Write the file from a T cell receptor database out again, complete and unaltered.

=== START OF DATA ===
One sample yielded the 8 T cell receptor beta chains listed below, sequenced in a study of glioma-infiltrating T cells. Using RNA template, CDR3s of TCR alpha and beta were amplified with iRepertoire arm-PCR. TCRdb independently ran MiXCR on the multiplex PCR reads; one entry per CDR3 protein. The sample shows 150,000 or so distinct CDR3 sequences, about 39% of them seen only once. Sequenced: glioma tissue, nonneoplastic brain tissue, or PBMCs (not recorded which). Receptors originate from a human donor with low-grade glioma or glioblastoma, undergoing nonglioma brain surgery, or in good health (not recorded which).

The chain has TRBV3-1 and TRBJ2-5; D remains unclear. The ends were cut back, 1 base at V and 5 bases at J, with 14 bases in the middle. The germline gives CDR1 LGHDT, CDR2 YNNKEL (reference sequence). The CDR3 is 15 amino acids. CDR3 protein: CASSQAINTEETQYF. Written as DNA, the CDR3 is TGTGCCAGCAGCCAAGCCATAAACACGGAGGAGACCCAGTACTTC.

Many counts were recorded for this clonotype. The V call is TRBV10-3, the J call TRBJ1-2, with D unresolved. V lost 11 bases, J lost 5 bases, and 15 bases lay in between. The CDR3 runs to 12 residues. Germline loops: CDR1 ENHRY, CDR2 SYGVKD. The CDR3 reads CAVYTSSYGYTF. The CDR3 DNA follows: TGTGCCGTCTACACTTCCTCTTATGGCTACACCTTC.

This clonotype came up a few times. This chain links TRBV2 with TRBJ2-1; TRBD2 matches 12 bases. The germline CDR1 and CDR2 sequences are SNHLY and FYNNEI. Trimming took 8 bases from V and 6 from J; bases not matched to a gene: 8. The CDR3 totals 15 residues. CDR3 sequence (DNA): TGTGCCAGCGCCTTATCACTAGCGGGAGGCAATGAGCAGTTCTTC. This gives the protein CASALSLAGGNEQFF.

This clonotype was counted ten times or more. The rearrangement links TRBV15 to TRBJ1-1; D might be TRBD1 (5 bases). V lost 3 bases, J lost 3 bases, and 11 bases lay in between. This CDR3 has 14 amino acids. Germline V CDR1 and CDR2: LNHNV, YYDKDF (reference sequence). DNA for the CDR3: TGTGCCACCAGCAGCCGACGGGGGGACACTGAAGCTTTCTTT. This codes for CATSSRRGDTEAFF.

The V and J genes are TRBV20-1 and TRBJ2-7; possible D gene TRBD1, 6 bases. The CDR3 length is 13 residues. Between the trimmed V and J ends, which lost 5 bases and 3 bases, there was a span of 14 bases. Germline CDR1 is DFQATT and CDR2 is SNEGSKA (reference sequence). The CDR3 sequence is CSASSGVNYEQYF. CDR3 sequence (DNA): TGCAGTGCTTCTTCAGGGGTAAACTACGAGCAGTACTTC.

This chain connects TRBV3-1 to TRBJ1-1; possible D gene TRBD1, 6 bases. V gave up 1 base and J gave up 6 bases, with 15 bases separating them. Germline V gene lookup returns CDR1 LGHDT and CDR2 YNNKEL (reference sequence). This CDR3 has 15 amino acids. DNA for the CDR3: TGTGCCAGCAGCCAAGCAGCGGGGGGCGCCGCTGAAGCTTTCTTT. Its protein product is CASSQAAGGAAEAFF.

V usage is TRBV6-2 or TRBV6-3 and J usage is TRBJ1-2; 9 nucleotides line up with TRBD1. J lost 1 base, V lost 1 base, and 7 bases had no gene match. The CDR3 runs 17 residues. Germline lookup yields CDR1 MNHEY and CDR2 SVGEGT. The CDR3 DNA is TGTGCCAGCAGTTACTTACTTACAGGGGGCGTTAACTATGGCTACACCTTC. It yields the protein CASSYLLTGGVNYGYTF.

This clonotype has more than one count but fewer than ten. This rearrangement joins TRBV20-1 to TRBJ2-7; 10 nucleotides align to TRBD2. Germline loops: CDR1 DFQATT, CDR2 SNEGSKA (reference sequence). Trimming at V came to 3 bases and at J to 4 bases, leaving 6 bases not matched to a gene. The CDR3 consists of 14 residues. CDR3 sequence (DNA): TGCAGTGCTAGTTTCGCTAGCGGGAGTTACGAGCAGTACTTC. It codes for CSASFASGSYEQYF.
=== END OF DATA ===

One sample yielded the 8 T cell receptor beta chains listed below, sequenced in a study of glioma-infiltrating T cells. Using RNA template, CDR3s of TCR alpha and beta were amplified with iRepertoire arm-PCR. TCRdb independently ran MiXCR on the multiplex PCR reads; one entry per CDR3 protein. The sample shows 150,000 or so distinct CDR3 sequences, about 39% of them seen only once. Sequenced: glioma tissue, nonneoplastic brain tissue, or PBMCs (not recorded which). Receptors originate from a human donor with low-grade glioma or glioblastoma, undergoing nonglioma brain surgery, or in good health (not recorded which).

The chain has TRBV3-1 and TRBJ2-5; D remains unclear. The ends were cut back, 1 base at V and 5 bases at J, with 14 bases in the middle. The germline gives CDR1 LGHDT, CDR2 YNNKEL (reference sequence). The CDR3 is 15 amino acids. CDR3 protein: CASSQAINTEETQYF. Written as DNA, the CDR3 is TGTGCCAGCAGCCAAGCCATAAACACGGAGGAGACCCAGTACTTC.

Many counts were recorded for this clonotype. The V call is TRBV10-3, the J call TRBJ1-2, with D unresolved. V lost 11 bases, J lost 5 bases, and 15 bases lay in between. The CDR3 runs to 12 residues. Germline loops: CDR1 ENHRY, CDR2 SYGVKD. The CDR3 reads CAVYTSSYGYTF. The CDR3 DNA follows: TGTGCCGTCTACACTTCCTCTTATGGCTACACCTTC.

This clonotype came up a few times. This chain links TRBV2 with TRBJ2-1; TRBD2 matches 12 bases. The germline CDR1 and CDR2 sequences are SNHLY and FYNNEI. Trimming took 8 bases from V and 6 from J; bases not matched to a gene: 8. The CDR3 totals 15 residues. CDR3 sequence (DNA): TGTGCCAGCGCCTTATCACTAGCGGGAGGCAATGAGCAGTTCTTC. This gives the protein CASALSLAGGNEQFF.

This clonotype was counted ten times or more. The rearrangement links TRBV15 to TRBJ1-1; D might be TRBD1 (5 bases). V lost 3 bases, J lost 3 bases, and 11 bases lay in between. This CDR3 has 14 amino acids. Germline V CDR1 and CDR2: LNHNV, YYDKDF (reference sequence). DNA for the CDR3: TGTGCCACCAGCAGCCGACGGGGGGACACTGAAGCTTTCTTT. This codes for CATSSRRGDTEAFF.

The V and J genes are TRBV20-1 and TRBJ2-7; possible D gene TRBD1, 6 bases. The CDR3 length is 13 residues. Between the trimmed V and J ends, which lost 5 bases and 3 bases, there was a span of 14 bases. Germline CDR1 is DFQATT and CDR2 is SNEGSKA (reference sequence). The CDR3 sequence is CSASSGVNYEQYF. CDR3 sequence (DNA): TGCAGTGCTTCTTCAGGGGTAAACTACGAGCAGTACTTC.

This chain connects TRBV3-1 to TRBJ1-1; possible D gene TRBD1, 6 bases. V gave up 1 base and J gave up 6 bases, with 15 bases separating them. Germline V gene lookup returns CDR1 LGHDT and CDR2 YNNKEL (reference sequence). This CDR3 has 15 amino acids. DNA for the CDR3: TGTGCCAGCAGCCAAGCAGCGGGGGGCGCCGCTGAAGCTTTCTTT. Its protein product is CASSQAAGGAAEAFF.

V usage is TRBV6-2 or TRBV6-3 and J usage is TRBJ1-2; 9 nucleotides line up with TRBD1. J lost 1 base, V lost 1 base, and 7 bases had no gene match. The CDR3 runs 17 residues. Germline lookup yields CDR1 MNHEY and CDR2 SVGEGT. The CDR3 DNA is TGTGCCAGCAGTTACTTACTTACAGGGGGCGTTAACTATGGCTACACCTTC. It yields the protein CASSYLLTGGVNYGYTF.

This clonotype has more than one count but fewer than ten. This rearrangement joins TRBV20-1 to TRBJ2-7; 10 nucleotides align to TRBD2. Germline loops: CDR1 DFQATT, CDR2 SNEGSKA (reference sequence). Trimming at V came to 3 bases and at J to 4 bases, leaving 6 bases not matched to a gene. The CDR3 consists of 14 residues. CDR3 sequence (DNA): TGCAGTGCTAGTTTCGCTAGCGGGAGTTACGAGCAGTACTTC. It codes for CSASFASGSYEQYF.